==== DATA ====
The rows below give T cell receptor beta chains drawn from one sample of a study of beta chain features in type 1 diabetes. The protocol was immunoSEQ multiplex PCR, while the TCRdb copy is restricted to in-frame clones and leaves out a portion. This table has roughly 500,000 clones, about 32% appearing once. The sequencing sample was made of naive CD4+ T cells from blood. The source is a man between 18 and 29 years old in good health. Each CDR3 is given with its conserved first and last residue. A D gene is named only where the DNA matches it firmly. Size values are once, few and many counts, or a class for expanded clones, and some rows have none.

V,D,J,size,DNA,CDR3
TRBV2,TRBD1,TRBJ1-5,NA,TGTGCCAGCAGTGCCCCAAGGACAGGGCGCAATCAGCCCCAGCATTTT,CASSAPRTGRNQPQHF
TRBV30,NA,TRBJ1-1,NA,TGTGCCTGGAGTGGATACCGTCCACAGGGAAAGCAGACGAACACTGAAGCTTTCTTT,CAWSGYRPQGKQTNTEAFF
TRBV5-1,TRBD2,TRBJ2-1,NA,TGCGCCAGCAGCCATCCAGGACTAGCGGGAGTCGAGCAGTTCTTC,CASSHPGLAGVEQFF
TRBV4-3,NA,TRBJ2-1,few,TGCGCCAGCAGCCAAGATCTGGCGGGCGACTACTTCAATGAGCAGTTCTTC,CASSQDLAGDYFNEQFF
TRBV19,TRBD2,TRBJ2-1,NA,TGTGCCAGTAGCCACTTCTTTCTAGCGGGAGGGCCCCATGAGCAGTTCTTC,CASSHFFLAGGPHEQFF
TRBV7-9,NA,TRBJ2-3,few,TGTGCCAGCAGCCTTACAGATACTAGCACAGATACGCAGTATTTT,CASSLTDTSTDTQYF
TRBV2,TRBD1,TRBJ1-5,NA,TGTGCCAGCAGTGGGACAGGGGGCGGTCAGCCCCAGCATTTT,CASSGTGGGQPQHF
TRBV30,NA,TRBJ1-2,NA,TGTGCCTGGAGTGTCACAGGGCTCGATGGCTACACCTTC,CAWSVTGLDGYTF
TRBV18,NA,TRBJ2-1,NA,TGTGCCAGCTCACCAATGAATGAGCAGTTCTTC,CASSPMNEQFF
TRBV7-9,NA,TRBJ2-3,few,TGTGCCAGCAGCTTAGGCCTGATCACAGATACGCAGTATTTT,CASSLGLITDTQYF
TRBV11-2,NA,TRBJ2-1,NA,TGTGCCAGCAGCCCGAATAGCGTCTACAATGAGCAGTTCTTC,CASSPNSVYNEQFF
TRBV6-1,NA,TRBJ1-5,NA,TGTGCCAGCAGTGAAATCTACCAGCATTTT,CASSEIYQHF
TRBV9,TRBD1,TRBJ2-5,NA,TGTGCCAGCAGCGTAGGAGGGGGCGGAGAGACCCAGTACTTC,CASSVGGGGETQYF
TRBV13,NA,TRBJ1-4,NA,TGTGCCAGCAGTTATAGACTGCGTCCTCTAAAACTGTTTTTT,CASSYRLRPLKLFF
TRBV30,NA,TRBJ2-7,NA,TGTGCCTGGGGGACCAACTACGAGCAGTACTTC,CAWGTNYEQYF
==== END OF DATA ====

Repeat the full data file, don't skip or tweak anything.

The rows below give T cell receptor beta chains drawn from one sample of a study of beta chain features in type 1 diabetes. The protocol was immunoSEQ multiplex PCR, while the TCRdb copy is restricted to in-frame clones and leaves out a portion. This table has roughly 500,000 clones, about 32% appearing once. The sequencing sample was made of naive CD4+ T cells from blood. The source is a man between 18 and 29 years old in good health. Each CDR3 is given with its conserved first and last residue. A D gene is named only where the DNA matches it firmly. Size values are once, few and many counts, or a class for expanded clones, and some rows have none.

V,D,J,size,DNA,CDR3
TRBV2,TRBD1,TRBJ1-5,NA,TGTGCCAGCAGTGCCCCAAGGACAGGGCGCAATCAGCCCCAGCATTTT,CASSAPRTGRNQPQHF
TRBV30,NA,TRBJ1-1,NA,TGTGCCTGGAGTGGATACCGTCCACAGGGAAAGCAGACGAACACTGAAGCTTTCTTT,CAWSGYRPQGKQTNTEAFF
TRBV5-1,TRBD2,TRBJ2-1,NA,TGCGCCAGCAGCCATCCAGGACTAGCGGGAGTCGAGCAGTTCTTC,CASSHPGLAGVEQFF
TRBV4-3,NA,TRBJ2-1,few,TGCGCCAGCAGCCAAGATCTGGCGGGCGACTACTTCAATGAGCAGTTCTTC,CASSQDLAGDYFNEQFF
TRBV19,TRBD2,TRBJ2-1,NA,TGTGCCAGTAGCCACTTCTTTCTAGCGGGAGGGCCCCATGAGCAGTTCTTC,CASSHFFLAGGPHEQFF
TRBV7-9,NA,TRBJ2-3,few,TGTGCCAGCAGCCTTACAGATACTAGCACAGATACGCAGTATTTT,CASSLTDTSTDTQYF
TRBV2,TRBD1,TRBJ1-5,NA,TGTGCCAGCAGTGGGACAGGGGGCGGTCAGCCCCAGCATTTT,CASSGTGGGQPQHF
TRBV30,NA,TRBJ1-2,NA,TGTGCCTGGAGTGTCACAGGGCTCGATGGCTACACCTTC,CAWSVTGLDGYTF
TRBV18,NA,TRBJ2-1,NA,TGTGCCAGCTCACCAATGAATGAGCAGTTCTTC,CASSPMNEQFF
TRBV7-9,NA,TRBJ2-3,few,TGTGCCAGCAGCTTAGGCCTGATCACAGATACGCAGTATTTT,CASSLGLITDTQYF
TRBV11-2,NA,TRBJ2-1,NA,TGTGCCAGCAGCCCGAATAGCGTCTACAATGAGCAGTTCTTC,CASSPNSVYNEQFF
TRBV6-1,NA,TRBJ1-5,NA,TGTGCCAGCAGTGAAATCTACCAGCATTTT,CASSEIYQHF
TRBV9,TRBD1,TRBJ2-5,NA,TGTGCCAGCAGCGTAGGAGGGGGCGGAGAGACCCAGTACTTC,CASSVGGGGETQYF
TRBV13,NA,TRBJ1-4,NA,TGTGCCAGCAGTTATAGACTGCGTCCTCTAAAACTGTTTTTT,CASSYRLRPLKLFF
TRBV30,NA,TRBJ2-7,NA,TGTGCCTGGGGGACCAACTACGAGCAGTACTTC,CAWGTNYEQYF